Always Learning

Posted by Wes | about 4 years ago

Do you want to understand the standards for capturing learner behavior? We do too! We’re not experts on the Experience API, but we’ve done some research that we’d like to share and apply. The plan is to experiment by building a sample app or two. First, there are topics that must be demystified. Let's start by covering some terminology.


LMS stands for Learning Management System. No explanation is required for this audience. We are all familiar with examples including Blackboard, Canvas, Desire2Learn, LearningStudio, and Moodle.

SCORM stands for Sharable Content Object Reference Model. SCORM is a standard to promote interoperability between learning content and the LMS.

Tin Can API was the the original name for the standard intended to replace SCORM. The standard is now known as Experience API or xAPI. There are great resources in the community that still reference Tin Can. Just know that Tin Can, Tin Can API, Experience API, and xAPI are the same thing!

Experience API (xAPI) is a standard at the center of the Training & Learning Architecture. The xAPI standard recognizes that learning happens everywhere, so it provides a common language for communicating and capturing learning activity from anywhere. This language consists of a data format and an API. The data format takes the form of sentence-like statements. The API defines how these statements are reported and later retrieved.

Statements are the data format for xAPI. This format is sentence-like. Each statement consists of an actor, verb, object, and context. For example, “Sue researched zoology on Wikipedia” and “Danny defined hippocampus on an e-reader” are simple statements. Statements are represented in a machine-readable format in xAPI, but the semantics are the same as human language. The usage of words in human language can be unclear. Human language solves this with a dictionary. The xAPI calls its dictionary a Registry. (Still learning about the registry, so expect more on that later.)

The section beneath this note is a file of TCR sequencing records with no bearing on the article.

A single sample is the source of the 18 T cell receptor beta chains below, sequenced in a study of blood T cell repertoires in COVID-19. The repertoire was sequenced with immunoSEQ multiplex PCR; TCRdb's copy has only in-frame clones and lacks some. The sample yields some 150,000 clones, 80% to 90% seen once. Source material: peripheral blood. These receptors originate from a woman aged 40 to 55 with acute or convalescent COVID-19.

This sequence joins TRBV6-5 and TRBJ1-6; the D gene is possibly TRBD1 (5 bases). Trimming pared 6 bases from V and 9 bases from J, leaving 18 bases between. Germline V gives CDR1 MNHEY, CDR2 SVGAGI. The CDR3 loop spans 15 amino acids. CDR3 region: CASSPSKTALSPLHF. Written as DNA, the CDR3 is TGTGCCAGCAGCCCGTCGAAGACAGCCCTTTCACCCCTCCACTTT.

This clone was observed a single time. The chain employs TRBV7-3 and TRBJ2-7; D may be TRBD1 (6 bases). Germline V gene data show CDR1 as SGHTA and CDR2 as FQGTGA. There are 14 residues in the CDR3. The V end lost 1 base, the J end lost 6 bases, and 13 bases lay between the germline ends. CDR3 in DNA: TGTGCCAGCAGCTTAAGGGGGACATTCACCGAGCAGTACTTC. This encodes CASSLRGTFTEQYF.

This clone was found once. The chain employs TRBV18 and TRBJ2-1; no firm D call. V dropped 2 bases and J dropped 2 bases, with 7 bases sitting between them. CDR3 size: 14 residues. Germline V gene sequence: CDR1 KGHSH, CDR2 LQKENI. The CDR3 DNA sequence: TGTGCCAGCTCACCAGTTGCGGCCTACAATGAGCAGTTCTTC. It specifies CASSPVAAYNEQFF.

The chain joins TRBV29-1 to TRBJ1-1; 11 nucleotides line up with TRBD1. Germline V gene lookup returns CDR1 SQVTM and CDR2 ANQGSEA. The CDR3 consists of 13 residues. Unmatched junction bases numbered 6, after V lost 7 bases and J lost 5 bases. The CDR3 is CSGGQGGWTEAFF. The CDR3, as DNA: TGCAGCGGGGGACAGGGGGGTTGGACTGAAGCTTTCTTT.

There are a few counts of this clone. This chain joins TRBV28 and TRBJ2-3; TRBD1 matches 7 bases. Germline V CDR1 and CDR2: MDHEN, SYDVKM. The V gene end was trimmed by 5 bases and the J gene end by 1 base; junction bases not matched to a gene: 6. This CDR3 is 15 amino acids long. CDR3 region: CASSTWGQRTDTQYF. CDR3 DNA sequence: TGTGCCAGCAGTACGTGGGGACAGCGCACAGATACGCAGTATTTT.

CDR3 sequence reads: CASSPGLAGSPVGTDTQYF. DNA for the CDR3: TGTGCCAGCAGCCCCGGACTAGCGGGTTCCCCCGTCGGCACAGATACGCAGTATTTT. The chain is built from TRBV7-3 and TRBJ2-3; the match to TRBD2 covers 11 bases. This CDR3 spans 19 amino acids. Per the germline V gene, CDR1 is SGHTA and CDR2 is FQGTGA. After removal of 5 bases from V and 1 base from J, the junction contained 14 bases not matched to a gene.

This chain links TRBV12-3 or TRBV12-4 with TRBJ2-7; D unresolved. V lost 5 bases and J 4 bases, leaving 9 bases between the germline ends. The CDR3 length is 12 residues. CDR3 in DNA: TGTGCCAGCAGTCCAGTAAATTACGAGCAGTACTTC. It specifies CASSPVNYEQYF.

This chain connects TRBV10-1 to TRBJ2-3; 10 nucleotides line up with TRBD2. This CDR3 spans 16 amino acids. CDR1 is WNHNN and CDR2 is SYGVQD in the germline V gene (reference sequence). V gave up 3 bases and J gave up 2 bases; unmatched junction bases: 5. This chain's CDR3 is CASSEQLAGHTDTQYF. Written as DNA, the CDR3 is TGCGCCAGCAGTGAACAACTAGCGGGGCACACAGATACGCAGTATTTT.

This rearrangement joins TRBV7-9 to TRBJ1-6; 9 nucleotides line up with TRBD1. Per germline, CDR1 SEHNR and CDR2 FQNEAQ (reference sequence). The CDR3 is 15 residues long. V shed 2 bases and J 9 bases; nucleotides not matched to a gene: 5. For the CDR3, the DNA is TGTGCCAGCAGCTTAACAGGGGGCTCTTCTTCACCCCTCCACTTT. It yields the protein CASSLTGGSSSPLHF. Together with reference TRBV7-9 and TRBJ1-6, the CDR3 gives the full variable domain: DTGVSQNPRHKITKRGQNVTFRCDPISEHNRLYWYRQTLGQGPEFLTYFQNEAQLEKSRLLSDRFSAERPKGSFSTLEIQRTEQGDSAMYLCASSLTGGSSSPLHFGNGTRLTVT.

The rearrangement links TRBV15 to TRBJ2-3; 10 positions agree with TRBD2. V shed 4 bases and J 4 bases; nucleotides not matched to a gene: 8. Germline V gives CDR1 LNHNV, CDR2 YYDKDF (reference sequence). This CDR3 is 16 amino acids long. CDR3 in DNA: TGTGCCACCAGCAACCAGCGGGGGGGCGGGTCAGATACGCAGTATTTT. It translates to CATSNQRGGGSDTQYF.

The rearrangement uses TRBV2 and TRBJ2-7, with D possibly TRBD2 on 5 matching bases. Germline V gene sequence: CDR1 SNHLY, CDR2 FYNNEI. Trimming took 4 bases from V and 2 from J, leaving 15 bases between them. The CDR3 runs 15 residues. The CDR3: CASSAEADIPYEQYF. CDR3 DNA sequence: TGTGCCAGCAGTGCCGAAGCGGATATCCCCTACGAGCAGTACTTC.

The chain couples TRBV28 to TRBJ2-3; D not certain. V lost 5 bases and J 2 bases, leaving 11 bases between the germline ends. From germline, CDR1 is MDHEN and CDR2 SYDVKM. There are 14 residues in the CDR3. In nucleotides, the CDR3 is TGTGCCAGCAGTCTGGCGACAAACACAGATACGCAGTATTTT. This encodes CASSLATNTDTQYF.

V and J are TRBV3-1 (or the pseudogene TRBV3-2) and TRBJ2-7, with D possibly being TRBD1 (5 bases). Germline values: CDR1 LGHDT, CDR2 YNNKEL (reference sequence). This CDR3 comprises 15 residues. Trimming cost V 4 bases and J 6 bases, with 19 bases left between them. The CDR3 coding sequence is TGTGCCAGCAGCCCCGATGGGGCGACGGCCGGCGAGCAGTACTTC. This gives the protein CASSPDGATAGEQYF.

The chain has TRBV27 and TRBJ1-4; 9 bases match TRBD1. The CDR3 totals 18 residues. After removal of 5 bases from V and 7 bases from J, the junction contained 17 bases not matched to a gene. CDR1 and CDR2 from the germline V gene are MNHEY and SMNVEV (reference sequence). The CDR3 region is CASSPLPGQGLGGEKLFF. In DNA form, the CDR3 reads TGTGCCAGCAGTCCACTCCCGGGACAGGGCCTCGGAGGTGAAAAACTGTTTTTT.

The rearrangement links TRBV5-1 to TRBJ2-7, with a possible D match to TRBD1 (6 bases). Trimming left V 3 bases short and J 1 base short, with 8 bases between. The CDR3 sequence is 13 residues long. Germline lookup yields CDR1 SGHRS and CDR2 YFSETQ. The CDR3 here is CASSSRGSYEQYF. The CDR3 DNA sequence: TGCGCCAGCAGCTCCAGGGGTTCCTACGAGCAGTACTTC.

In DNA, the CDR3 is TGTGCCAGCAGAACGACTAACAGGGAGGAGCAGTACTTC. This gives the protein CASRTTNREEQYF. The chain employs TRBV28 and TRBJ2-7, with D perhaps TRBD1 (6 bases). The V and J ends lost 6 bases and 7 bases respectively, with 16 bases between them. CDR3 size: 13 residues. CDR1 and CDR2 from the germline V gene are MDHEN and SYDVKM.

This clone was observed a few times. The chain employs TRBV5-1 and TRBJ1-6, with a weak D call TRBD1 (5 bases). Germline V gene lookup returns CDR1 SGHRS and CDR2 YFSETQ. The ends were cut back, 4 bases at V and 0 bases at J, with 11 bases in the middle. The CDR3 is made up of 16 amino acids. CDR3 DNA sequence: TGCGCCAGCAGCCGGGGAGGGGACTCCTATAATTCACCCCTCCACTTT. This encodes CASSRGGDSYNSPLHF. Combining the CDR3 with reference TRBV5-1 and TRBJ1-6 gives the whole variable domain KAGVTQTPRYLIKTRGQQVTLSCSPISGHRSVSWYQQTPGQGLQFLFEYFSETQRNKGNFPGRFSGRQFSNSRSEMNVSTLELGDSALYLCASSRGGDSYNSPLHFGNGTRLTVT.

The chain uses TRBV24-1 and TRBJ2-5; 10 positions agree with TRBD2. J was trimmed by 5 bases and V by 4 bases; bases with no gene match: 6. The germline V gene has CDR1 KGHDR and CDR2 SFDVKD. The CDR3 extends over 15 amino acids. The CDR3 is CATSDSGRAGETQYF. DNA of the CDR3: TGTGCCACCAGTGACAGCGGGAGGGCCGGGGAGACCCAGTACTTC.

LRS stands for Learning Record Store. The name is descriptive of its actual function. It is a data store for learning statements in xAPI format. This store is separate from the LMS, and it’s capable of storing learning activity from any source. It also provides retrieval capabilities. This storage and retrieval is accomplished through an API.

API stands for Application Programming Interface. That might sound intimidating, but it’s nothing more than a contract allowing two or more parties to accomplish a task together. The Experience API defines how statements are stored and retrieved through an API on the LRS. This allows any source of learning to interact with the LRS on behalf of a learner.

Activity Provider is what the Experience API calls sources of learning. These providers report xAPI Statements to a LRS via the Experience API. Digital learning content is well positioned to handle that notification without human intervention. The provider can report to any LRS, because the LRS details are provided when the content is launched.

What's next?

Whew! Glad you stuck around. Making sense? If not, there are more elaborate descriptions on and the Experience API specification. Take a look and join us again when you’re ready. Definitely let us know if we omitted something! The definitions will undoubtedly need revising as we learn more during this effort.

There was mention earlier of building sample apps. We want to identify and understand the Experience API in motion before the coding begins, so we'll be exploring each component in the next few articles. Keep following along in the next article of this series for a better understanding of how a learner’s activity gets reported to a LRS.

Feel free to jump ahead to other articles in this series:

Also, definitely check out and's xAPI standard for more in-depth details. We are just scratching the surface with this whirlwind tour, and those resources were our reference. We would like to give credit and a BIG THANKS to the maintainers of both!


Average: 3.7 (3 votes)

22295 reads
Always Learning